Francesco Salviati (painter)

Francesco Salviati or Francesco de' Rossi (1510 – 11 November 1563) was an Italian Mannerist painter who lived and worked in Florence, with periods in Bologna and Venice, ending with a long period in Rome, where he died. He is known by various names, usually the adopted one of Francesco Salviati or Il Salviati, after an early patron, but also Francesco Rossi and Cecchino del Salviati.[1]

Francesco Salviati
Autoritratto in abiti da gentiluomo, Francesco Salviati 001.JPG
Self portrait (1540–1549), Museo di Capodimonte, Naples
Francesco de' Rossi

Died11 November 1563(1563-11-11) (aged 52–53)
Notable workThe Incredulity of Saint Thomas

He worked in fresco and oils, on ambitious history paintings, but also painted many portraits, and designed tapestries for the Medici.


Salviati was born in Florence. He apprenticed under Giuliano Bugiardini, Baccio Bandinelli, Andrea del Brescianino,[2] and finally (in 1529–1530) Andrea del Sarto. In 1531 he travelled to Rome, where he met another pupil of Bandinelli's, Giorgio Vasari, and helped to complete the frescoes on the Life of John the Baptist in the Palazzo Salviati for his patron, the Cardinal Giovanni Salviati. It is from his attachment to this household that he took on the surname.

In Rome he frescoed an Annunciation in the church of San Francesco a Ripa (1533–1535). His mature style has Mannerist contortions and crowded scenes similar to the output of Giulio Romano. In 1538 he joined Jacopino del Conte, completing a fresco of the Visitation[3] for the Oratory of San Giovanni Battista Decollato in Rome, the church of a Florentine fraternity ministering to persons who had been condemned to execution.

Salviati painted in Bologna in 1540 alongside Vasari, and stayed for a brief time in Venice, where he frescoed decorations for the Palazzo Grimani di Santa Maria Formosa in an antique style. During this period his style shows the influences of Parmigianino. His many portrait paintings can sometimes be confused for Bronzino.[4][5][6]

In 1543 Salviati returned to Florence. Working for Cosimo I de' Medici, Grand Duke of Tuscany, he completed a fresco decoration eulogizing the Medici family (the Triumph of Camillus in the Sala dell'Udienza of the Palazzo Vecchio, 1543–1545). He also designed tapestry cartoons for the recently established Arazzeria, including Ecce Homo, the Resurrection, and Joseph explains the Pharaoh's dreams. The latter commission was awarded after a competition, which pitted him against his contemporary Florentine Mannerists Bronzino and Pontormo. He painted a Deposition altarpiece for Santa Croce in 1547–1548. This crowded and complex subject was a key one for Italian painters of the Late Renaissance.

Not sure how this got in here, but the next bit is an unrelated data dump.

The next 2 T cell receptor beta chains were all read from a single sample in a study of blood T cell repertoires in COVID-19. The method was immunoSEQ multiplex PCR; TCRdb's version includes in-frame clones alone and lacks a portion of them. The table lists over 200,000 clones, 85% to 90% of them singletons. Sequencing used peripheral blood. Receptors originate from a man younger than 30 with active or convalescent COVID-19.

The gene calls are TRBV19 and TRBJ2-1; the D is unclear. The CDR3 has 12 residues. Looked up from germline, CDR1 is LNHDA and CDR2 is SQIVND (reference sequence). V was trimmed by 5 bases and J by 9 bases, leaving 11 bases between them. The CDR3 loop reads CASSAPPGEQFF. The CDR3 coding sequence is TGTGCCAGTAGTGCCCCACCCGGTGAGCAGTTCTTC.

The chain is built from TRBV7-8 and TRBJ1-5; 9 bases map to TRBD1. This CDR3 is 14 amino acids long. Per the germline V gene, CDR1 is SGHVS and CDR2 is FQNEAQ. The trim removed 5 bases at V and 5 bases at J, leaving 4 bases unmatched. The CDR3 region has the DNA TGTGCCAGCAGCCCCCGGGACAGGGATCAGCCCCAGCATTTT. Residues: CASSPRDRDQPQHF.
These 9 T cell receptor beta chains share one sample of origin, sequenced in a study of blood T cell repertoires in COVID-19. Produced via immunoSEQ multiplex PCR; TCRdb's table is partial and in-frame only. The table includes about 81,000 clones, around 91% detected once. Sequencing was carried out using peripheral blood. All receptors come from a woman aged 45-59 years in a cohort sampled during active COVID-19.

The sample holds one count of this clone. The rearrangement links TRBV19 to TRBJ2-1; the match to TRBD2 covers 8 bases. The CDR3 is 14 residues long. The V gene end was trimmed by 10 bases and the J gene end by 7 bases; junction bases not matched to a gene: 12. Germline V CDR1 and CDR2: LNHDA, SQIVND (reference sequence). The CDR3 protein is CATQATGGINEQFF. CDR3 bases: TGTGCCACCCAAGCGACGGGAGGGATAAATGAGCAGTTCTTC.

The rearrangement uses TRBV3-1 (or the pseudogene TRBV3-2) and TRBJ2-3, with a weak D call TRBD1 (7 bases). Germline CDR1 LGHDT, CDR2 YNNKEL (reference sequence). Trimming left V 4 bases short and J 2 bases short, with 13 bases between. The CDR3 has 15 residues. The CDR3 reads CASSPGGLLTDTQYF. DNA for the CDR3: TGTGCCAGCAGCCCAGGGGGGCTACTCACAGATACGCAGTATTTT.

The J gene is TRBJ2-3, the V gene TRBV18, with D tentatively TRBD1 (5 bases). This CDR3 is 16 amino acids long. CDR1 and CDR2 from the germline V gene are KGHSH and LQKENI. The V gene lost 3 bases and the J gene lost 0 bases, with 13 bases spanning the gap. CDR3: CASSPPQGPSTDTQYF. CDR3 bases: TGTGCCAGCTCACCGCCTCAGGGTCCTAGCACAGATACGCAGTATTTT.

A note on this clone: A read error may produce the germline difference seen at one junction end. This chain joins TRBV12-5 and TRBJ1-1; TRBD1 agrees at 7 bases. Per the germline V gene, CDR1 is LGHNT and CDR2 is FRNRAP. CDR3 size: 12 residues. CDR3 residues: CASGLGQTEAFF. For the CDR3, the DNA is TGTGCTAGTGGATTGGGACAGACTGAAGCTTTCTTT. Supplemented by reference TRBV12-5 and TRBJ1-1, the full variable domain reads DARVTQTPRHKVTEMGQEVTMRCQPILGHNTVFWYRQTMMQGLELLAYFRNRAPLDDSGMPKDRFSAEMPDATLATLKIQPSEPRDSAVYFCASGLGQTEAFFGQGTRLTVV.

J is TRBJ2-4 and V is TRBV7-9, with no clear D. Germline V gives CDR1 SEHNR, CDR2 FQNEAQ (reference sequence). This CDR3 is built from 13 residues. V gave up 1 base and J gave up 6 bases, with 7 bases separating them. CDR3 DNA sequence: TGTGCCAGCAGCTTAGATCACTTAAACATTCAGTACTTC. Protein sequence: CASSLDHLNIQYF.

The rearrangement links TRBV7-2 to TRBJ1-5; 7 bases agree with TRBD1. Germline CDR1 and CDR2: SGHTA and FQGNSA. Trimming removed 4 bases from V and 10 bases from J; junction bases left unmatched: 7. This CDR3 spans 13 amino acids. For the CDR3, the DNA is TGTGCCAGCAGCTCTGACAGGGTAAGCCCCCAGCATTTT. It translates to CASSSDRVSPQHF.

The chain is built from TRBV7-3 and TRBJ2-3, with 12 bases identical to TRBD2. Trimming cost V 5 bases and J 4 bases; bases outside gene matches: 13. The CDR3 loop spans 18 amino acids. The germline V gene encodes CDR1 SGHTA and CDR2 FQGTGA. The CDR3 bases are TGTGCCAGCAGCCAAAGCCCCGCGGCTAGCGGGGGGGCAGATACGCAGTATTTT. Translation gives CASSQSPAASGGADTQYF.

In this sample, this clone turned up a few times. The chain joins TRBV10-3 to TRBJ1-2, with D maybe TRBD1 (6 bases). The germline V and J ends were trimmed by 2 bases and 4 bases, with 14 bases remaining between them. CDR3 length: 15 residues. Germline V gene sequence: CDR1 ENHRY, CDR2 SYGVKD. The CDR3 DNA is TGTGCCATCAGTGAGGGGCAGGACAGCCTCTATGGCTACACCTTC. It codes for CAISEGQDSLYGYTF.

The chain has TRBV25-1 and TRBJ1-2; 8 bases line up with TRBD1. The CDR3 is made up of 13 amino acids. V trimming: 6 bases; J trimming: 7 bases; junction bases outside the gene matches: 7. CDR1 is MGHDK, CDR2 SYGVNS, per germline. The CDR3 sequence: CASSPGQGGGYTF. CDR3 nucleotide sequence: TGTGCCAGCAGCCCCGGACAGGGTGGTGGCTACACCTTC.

He often travelled to Rome between 1548 and 1563, to complete various fresco series, such as the Wedding at Cana in the Oratory of the Piceni, a Birth of John the Baptist in the Oratory of San Giovanni Battista Decollato, in the Palazzo della Cancelleria (Pallium Cappella), in the Palazzo Sacchetti (Life of David[7]), and in the Palazzo Farnese.

He died in Rome on 11 November 1563.[8]


Many of his larger works are still in situ, and the Cleveland Museum of Art, the Courtauld Institute of Art, the J. Paul Getty Museum, Harvard University Art Museums, the Hermitage Museum, the Honolulu Museum of Art, the Liechtenstein Museum (Vienna), the Louvre, the Metropolitan Museum of Art, the Museo Poldi Pezzoli (Milan), Museum der bildenden Künste (Leipzig), the Museum of Fine Arts, Boston, the National Gallery of Art (Washington, DC), the Pinacoteca di Brera (Milan), the Ringling Museum of Art (Florida), the Royal Museums of Fine Arts of Belgium, the Saint Louis Art Museum, and the Uffizi are among the public collections holding paintings by Salviati.



  1. ^ ULAN page
  2. ^ McTavish, David (Autumn 2010). "Nature and Art in the Early Drawings of Francesco Salviati". Master Drawings. 48 (3): 291–314., p. 291
  3. ^ Krén, Emil; Marx, Daniel. "The Visitation". Web Gallery of Art. Archived from the original on 20 October 2016. Retrieved 14 August 2018.
  4. ^ "Salviati". Saint Louis Art Museum. Archived from the original on 12 March 2007. Retrieved 14 August 2018.
  5. ^ "Francesco Salviati". The J. Paul Getty Museum. J. Paul Getty Trust. Retrieved 14 August 2018.
  6. ^ Krén, Emil; Marx, Daniel. "Portrait of a Gentleman". Web Gallery of Art. Archived from the original on 3 September 2012. Retrieved 14 August 2018.
  7. ^ Krén, Emil; Marx, Daniel. "Bathsheb Goes to King David". Web Gallery of Art. Archived from the original on 11 March 2007. Retrieved 14 August 2018.
  8. ^ Goguel, Catherine Monbeig; Costamagna, Philippe; Hochmann, Michel (2001). Francesco Salviati et la Bella Maniera. École Française de Rome. ISBN 2-7283-0627-3.


  • Freedberg, Sydney J. (1993). Pelican History of Art (ed.). Painting in Italy, 1500–1600. Penguin Books. pp. 437–442.

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